Indian-origin engineer’s discovery may help speed up gadgets

A team at the University of Utah led by an Indian-origin engineer, Professor Ashutosh Tiwari, has discovered a new kind of 2D semi-conducting material for electronics that opens the door for much speedier computers and smartphones that consume a lot less power.

The semi-conductor, made of tin and oxygen or tin monoxide (SnO) is a layer of 2D material only one atom thick, allowing electrical charges to move through it much faster than conventional 3D materials such as silicon.

This material could be used in transistors, the lifeblood of all electronic devices such as computer processors and graphics processors in desktop computers and mobile devices.

Transistors and other components used in electronic devices are currently made of 3D materials such as silicon and consist of multiple layers on a glass substrate. But the downside to 3D materials is that electrons bounce around inside the layers in all directions. The benefit of 2D materials is that the material is made of one layer the thickness of just one or two atoms. Consequently, the electrons can only move in one layer so it’s much faster.

Transistors made of 2D material could lead to computers and smartphones that are over 100 times faster than regular devices there will be less friction, meaning the processors will not get as hot as normal computer chips. They will also require much less power to run, a boon for mobile electronics that have to run on battery power.


2-Dimensional materials are a class of nano materials, with a thickness of a few nanometres, defined by their property of being merely one or two atoms thick. Two-dimensional (2D) materials, consisting of a limited number of crystalline layers of atomic thickness, display electronic properties that differ drastically from those of their bulk parent compounds. Electrons in these materials are free to move in the two-dimensional plane. In 2010 the Nobel committee awarded the Prize in Physics to Andre Geim and Konstantin Novoselov for ground breaking experiments regarding the two-dimensional material graphene.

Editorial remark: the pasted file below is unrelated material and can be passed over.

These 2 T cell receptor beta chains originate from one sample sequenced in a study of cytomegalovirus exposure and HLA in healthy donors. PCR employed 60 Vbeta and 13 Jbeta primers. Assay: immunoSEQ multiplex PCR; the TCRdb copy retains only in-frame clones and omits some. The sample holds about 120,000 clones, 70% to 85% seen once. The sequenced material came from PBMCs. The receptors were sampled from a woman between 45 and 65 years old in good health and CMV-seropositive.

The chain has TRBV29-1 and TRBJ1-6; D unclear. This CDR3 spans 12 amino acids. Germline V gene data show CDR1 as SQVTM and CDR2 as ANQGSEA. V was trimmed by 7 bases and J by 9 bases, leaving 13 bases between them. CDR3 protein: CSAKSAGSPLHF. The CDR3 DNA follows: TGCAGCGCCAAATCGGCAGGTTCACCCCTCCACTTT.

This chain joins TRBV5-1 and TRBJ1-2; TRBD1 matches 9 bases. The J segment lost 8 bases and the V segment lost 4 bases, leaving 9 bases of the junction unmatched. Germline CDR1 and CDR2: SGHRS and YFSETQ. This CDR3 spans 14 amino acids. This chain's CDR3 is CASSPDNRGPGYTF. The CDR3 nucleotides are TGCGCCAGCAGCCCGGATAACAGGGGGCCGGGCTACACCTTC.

Two-dimensional planes of atoms or molecules can be stronger, more flexible, and better conductors of heat and electricity than their bulk counterparts. Thanks to those advantages, the materials are promising candidates for previously unimagined high-tech applications in computing, energy generation, nanodevices, and more.

What’s more, 2D materials are “all surface,” meaning their entire chemical structure is exposed and can be potentially modified to further optimize the materials’ properties

Graphene‘s incredible strength, conductivity and flexibility have made it the “it” material of the science world right now Graphene is at this time the material most commonly associated with 2-D materials.  2-D materials possess remarkable properties in their ability to be exceptionally strong, lightweight, flexible, and excellent conductors of heat and electricity. Graphene for example is one million times thinner than paper, nearly transparent, and believed to be the strongest material in the world.

A semiconductor is a substance, usually a solid chemical element or compound, that can conduct electricity under some conditions but not others, making it a good medium for the control of electrical current.  Silicon is the best-known of these, forming the basis of most integrated circuits (ICs). Common semiconductor compounds include gallium arsenide, indium antimonide, and the oxides of most metals. Of these, gallium arsenide (GaAs) is widely used in low-noise, high-gain, weak-signal amplifying devices.



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